An Iron Age Tomb at Gath

Aren has generously sent along a copy of

Faerman, M., Boaretto, E., Uziel, J., Maeir, A. M., and Smith, P. 2011 “…In Their Lives, and in Their Death…”: A Preliminary Study of an Iron Age Burial Cave at Tell es-Safi, Israel. Zeitschrift des deutschen Palästina Vereins 127(1): 29–48.

In part

… the recent excavation of an Iron Age burial cave in the
immediate vicinity of Tell es˙-S˙a¯fı¯ / Gath is noteworthy. The recovery of the skeletal remains of over 70 individuals from this burial, which dates to the late Iron Age I / Iron Age II, now provides the first large skeletal sample that can be reliably attributed to a population associated with the Philistine culture. This paper is an initial report on the finds from this tomb, with particular focus on the material and skeletal remains recovered during excavations of this burial cave in the summer of 2006.

Thanks again, Aren!

About Jim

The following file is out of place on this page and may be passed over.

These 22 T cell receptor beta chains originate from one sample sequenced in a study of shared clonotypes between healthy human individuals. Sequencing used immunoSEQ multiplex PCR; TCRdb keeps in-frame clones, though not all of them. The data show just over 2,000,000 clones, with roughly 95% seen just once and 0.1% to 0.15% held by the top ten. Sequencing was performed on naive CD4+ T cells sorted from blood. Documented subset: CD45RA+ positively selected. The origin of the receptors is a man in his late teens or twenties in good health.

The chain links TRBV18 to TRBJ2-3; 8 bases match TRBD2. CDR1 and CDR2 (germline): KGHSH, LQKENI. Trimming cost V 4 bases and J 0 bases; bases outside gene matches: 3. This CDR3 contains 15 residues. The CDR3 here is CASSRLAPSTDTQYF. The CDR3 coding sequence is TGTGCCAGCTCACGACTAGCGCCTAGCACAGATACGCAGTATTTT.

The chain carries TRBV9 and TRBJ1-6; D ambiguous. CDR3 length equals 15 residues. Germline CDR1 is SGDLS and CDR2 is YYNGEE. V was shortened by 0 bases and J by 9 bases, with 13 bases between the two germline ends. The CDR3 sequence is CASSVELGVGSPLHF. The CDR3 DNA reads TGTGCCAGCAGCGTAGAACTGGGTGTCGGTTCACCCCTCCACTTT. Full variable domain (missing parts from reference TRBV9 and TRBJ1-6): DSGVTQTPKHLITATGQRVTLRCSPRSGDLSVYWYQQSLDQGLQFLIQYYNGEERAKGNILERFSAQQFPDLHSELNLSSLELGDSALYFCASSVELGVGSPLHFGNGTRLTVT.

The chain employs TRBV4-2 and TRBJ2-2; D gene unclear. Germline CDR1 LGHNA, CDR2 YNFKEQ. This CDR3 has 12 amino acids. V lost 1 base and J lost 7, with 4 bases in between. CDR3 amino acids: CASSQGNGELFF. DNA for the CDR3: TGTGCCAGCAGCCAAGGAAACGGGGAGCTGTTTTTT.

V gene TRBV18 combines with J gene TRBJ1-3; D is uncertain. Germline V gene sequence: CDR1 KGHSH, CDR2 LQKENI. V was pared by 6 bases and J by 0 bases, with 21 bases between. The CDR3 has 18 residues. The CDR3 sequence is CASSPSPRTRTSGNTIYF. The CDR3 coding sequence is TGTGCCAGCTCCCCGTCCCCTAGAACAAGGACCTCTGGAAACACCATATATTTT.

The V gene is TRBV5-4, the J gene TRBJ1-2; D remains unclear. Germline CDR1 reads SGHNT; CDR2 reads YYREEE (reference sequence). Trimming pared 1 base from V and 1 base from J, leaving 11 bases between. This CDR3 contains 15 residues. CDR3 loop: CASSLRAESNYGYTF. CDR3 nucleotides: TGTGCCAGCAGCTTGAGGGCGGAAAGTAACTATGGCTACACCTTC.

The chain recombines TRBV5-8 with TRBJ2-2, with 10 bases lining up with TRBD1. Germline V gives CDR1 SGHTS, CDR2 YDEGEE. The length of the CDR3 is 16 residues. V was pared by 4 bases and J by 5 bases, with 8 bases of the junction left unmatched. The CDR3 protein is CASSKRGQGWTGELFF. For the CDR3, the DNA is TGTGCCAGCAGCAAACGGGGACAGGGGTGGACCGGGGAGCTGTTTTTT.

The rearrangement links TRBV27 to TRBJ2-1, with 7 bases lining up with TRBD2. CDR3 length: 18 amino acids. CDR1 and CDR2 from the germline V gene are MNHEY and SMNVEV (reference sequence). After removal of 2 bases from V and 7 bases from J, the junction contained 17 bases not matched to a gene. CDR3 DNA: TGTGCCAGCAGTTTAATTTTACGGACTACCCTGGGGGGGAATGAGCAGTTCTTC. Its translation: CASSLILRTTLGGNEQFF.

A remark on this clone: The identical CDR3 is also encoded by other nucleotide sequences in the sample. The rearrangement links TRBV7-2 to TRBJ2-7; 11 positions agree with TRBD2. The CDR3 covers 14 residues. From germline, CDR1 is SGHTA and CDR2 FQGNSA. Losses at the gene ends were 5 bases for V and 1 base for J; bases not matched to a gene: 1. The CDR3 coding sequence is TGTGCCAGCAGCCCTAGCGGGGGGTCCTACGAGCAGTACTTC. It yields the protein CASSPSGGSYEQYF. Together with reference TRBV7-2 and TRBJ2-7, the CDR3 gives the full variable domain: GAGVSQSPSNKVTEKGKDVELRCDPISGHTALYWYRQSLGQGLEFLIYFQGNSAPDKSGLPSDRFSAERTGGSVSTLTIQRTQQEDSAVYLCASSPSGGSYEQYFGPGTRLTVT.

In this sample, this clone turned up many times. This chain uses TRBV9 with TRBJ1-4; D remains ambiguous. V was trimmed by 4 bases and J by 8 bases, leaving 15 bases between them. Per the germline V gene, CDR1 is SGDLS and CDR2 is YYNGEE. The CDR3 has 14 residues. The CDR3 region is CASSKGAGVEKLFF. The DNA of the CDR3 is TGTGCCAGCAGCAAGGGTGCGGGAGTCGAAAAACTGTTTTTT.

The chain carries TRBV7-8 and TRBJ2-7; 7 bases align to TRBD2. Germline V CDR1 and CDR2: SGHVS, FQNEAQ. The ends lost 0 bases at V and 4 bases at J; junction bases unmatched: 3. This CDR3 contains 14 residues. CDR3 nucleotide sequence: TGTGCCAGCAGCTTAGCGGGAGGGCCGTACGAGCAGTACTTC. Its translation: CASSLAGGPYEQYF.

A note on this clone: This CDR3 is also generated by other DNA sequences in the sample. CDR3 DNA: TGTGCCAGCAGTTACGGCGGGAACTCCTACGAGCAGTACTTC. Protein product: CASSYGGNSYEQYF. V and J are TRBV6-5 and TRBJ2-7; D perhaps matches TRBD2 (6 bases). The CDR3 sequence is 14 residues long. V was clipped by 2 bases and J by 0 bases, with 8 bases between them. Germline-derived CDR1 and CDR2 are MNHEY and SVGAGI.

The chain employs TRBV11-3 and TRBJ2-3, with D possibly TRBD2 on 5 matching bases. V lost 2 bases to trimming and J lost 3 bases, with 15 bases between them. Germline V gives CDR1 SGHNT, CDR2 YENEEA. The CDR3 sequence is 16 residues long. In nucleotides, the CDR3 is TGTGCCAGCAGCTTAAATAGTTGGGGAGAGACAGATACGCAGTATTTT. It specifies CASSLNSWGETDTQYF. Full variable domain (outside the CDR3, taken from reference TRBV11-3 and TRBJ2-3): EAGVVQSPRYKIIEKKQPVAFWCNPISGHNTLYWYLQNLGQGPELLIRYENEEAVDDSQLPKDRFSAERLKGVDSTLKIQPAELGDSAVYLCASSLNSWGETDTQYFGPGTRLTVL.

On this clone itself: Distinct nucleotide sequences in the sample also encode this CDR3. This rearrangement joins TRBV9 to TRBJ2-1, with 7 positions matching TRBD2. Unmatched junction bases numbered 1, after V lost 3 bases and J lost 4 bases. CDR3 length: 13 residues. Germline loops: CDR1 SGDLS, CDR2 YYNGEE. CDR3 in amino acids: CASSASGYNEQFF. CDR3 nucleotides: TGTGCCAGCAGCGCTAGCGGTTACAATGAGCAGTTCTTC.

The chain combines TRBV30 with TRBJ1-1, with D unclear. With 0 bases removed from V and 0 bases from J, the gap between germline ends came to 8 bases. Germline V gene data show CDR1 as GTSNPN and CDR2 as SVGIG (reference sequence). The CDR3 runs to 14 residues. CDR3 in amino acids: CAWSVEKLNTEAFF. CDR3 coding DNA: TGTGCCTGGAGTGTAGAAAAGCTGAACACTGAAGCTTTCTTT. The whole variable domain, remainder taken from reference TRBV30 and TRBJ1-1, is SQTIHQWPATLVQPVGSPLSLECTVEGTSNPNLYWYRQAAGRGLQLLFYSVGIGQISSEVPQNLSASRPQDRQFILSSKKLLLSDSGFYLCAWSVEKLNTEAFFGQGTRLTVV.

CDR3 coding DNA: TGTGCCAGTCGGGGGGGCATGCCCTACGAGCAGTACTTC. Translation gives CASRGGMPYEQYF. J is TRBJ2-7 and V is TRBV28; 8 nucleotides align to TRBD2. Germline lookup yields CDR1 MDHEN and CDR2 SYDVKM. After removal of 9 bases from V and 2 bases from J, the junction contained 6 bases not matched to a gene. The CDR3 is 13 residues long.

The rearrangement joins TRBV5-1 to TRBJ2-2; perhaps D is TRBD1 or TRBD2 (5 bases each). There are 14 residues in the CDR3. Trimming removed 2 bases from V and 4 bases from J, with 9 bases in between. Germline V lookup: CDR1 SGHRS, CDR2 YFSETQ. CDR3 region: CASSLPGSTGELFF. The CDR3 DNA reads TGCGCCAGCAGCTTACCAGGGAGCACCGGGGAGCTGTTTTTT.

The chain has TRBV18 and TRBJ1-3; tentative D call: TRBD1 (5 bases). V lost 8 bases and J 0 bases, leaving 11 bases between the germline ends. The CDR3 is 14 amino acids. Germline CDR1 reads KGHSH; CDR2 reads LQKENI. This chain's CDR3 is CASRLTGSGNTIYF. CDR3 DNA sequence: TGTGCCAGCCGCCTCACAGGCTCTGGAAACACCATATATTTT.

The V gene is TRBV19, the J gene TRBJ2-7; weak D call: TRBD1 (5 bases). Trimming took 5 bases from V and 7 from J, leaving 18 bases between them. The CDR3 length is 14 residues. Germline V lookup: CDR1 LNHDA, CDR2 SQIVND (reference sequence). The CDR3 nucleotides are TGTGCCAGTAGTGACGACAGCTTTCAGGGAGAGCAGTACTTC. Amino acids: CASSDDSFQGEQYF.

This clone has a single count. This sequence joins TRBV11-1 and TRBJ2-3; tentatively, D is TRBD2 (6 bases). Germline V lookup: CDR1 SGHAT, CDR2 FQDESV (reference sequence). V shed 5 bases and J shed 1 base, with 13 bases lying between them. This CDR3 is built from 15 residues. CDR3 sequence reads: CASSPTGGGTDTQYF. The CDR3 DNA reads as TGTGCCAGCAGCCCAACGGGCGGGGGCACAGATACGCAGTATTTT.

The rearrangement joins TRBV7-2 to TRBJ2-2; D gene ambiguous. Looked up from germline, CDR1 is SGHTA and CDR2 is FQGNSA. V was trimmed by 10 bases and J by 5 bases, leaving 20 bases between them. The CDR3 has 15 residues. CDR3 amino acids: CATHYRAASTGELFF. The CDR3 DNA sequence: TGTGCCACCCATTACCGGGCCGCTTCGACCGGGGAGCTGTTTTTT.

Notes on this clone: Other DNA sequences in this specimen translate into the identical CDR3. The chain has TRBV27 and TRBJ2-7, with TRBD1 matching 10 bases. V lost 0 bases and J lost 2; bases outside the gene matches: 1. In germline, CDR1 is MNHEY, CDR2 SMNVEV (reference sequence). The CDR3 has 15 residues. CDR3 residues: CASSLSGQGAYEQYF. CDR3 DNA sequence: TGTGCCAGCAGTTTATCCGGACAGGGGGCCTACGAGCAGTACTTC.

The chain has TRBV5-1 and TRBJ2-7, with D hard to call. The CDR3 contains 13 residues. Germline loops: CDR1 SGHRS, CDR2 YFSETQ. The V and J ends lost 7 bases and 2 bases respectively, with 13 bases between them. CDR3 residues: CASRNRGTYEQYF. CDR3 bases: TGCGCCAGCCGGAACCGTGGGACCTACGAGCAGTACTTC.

I am a Pastor, and Lecturer in Church History and Biblical Studies at Ming Hua Theological College.
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4 Responses to An Iron Age Tomb at Gath

  1. Deane says:

    Near Tel es-Safi, not Gath.

    What was the average skeletal height? Any non-human animal burials?


  2. arenmaeir says:

    The tomb is about 200 m away from the Tell, so it is almost for sure used by people who lived on site. The average height for 4 women, based on the measurements of metacarpal bones was 155 cm.
    There were non-human bones but no signs of intentional burial in this tomb.

    Keep in mind that the tomb was badly disturbed.



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